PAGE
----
Blogging Tips: Should bloggers write for free?

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Blogging

A question that comes up a lot when you are a blogger is, should bloggers write for free? Sally explains why just sometimes it is worth considering…

Like most people, there’s not much I like more than an email dropping into my inbox offering me the opportunity to write for a new client. However, nothing zaps those warm and fuzzies faster than reading on to find that my reward for writing will be a “great link” to help raise my profile.

As a professional writer, I tend to think writing for free devalues what I do for a living, and every time someone works for free, it makes it just that bit harder for the rest of us to earn a living.

However  – as with most things – it’s not always straightforward.

If you’re a new writer or blogger, writing for free might be a good opportunity to raise your profile, gain new readers, build experience and skills and help boost your portfolio so you can get more of those paying clients we all love. And not everything we do should have a price tag attached, after all. Sometimes, we can do things because they’re fun, or challenging, or really interesting.

But it’s important to think carefully before agreeing to do anything (writing, speaking, advising) for free. Here are some questions you might want to ask:

  • How much time will this take? Is it sending a post I’ve already written, or writing a quick 300 word opinion? Or is this a 500 word feature involving talking to people and getting quotes? It’s important to value your time, after all.
  • Will I gain new skills, contacts or knowledge in taking on this job? It can be worth doing a freebie if it means you get to work with a great company you want to be involved win in future, or if you’re going to learn something you can apply to (paid) work later.
  • How great is that link? If you are being rewarded with a link to your blog, consider what that link is worth? Does the site have a great Page Rank or a huge audience? Can you ask for additional exposure – on a newsletter or website, or in the company’s customer magazine, for example?  Track the traffic a link generates and be realistic – is it worth spending an hour a week writing for one or two clicks?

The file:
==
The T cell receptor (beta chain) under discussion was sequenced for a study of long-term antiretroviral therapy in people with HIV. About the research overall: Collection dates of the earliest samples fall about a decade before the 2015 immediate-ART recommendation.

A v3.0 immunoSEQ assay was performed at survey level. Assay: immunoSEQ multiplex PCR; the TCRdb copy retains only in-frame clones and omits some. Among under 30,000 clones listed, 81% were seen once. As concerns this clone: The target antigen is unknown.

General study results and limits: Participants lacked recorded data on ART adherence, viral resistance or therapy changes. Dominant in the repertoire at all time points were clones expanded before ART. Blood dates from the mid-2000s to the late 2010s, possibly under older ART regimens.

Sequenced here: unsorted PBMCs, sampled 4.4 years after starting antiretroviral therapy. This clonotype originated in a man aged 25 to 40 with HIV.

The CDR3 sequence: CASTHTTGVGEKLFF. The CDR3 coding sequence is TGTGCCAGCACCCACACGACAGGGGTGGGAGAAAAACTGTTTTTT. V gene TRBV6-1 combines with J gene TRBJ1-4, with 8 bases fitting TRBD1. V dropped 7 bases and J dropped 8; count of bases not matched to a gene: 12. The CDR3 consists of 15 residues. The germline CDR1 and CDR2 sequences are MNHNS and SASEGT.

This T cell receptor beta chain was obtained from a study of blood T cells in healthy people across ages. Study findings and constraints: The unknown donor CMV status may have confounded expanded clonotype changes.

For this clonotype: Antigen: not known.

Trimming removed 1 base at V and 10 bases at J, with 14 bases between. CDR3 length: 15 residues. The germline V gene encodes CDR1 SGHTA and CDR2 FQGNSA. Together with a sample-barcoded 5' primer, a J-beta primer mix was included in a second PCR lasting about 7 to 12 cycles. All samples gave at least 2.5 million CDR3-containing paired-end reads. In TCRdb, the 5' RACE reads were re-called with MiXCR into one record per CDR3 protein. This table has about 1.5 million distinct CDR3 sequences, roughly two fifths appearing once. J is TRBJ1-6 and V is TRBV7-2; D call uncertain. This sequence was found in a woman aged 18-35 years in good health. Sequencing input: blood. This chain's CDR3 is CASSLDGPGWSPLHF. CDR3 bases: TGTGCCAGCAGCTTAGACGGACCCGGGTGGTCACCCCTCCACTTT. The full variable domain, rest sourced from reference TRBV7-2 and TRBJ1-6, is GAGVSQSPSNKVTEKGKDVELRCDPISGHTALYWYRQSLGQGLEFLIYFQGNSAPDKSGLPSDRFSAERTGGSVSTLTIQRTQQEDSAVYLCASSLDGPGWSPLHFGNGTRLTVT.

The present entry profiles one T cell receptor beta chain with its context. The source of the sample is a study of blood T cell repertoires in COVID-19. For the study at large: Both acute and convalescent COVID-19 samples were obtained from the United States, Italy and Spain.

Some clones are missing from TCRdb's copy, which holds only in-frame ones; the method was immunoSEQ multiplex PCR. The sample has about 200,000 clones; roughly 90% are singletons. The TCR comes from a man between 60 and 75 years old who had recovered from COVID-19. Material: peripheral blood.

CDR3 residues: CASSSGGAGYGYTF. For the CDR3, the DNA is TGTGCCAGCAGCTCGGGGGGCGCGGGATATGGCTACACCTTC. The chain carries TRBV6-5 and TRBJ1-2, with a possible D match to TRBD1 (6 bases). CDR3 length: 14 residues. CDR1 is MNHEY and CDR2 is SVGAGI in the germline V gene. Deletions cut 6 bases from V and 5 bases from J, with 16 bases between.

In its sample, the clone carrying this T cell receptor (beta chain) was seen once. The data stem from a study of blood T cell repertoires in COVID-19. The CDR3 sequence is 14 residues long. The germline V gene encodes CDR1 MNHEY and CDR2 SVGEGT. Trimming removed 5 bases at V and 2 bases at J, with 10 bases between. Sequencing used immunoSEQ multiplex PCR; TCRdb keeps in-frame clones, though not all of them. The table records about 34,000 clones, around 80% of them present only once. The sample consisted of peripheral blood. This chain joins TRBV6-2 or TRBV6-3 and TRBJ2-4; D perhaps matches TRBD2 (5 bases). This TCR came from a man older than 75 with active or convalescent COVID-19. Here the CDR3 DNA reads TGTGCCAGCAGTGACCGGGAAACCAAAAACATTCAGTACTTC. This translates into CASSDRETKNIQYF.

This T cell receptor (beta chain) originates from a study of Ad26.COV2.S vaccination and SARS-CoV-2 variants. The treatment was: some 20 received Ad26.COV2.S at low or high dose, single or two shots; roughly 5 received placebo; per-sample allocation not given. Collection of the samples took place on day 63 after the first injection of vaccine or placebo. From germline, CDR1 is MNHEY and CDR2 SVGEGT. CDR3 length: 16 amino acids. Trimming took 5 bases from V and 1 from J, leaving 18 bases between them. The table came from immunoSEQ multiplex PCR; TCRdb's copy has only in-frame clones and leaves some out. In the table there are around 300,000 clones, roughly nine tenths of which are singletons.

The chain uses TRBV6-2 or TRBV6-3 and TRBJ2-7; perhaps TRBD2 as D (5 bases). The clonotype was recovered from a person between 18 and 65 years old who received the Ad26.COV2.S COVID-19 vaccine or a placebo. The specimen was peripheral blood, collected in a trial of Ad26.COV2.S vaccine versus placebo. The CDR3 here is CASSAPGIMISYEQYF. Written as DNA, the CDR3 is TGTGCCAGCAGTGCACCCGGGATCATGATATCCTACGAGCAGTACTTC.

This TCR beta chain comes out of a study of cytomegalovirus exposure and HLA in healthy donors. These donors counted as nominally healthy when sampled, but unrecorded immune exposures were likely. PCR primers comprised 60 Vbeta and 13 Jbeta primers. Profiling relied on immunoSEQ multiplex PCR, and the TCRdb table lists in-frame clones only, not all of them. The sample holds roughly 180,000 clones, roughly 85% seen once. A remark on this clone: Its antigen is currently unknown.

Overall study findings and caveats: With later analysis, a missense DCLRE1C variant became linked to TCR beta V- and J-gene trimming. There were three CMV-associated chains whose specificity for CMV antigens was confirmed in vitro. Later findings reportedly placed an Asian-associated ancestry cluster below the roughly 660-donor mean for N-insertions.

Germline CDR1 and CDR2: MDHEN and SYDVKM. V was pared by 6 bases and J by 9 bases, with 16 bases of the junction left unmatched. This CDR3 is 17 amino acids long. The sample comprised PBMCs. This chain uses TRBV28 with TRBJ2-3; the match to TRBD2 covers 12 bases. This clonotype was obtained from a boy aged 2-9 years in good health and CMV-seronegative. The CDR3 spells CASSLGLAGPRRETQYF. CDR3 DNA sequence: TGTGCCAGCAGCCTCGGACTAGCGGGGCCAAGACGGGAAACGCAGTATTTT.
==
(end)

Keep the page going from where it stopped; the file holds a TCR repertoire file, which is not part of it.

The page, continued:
• Is everyone else getting paid? If a project is voluntary, working unpaid is no big deal. But if everyone around you is getting paid but you’re not because you’re just a blogger? That’s not good.
  • How long will this go on? If you agree to take on unpaid writing, be clear about what you’ll write and for how long, before you start charging for your time. It’s very unlikely that after six months, someone will say, “Wow, that woman has been doing such a great job for free, I think we should start paying her now.”

Of course, most of us would like to be offered buckets of cash on a regular basis, but writing for free MAY be useful, providing you’re getting enough out of the deal. What do you think? Do you expect to be paid for blogging? Or have you found free writing has been useful for you?

Sally Whittle is founder of The Tots100, Foodies100, Hibs100 and Trips100. When she’s not working she can be found blogging at Who’s The Mummy, or having fun with her daughter, Flea.

Sally is the publisher of Foodies100, the UK's largest directory of brilliant UK food and drink blogs and bloggers. Every day of the week, we promote the UK's best and most exciting blogs about food and drink.

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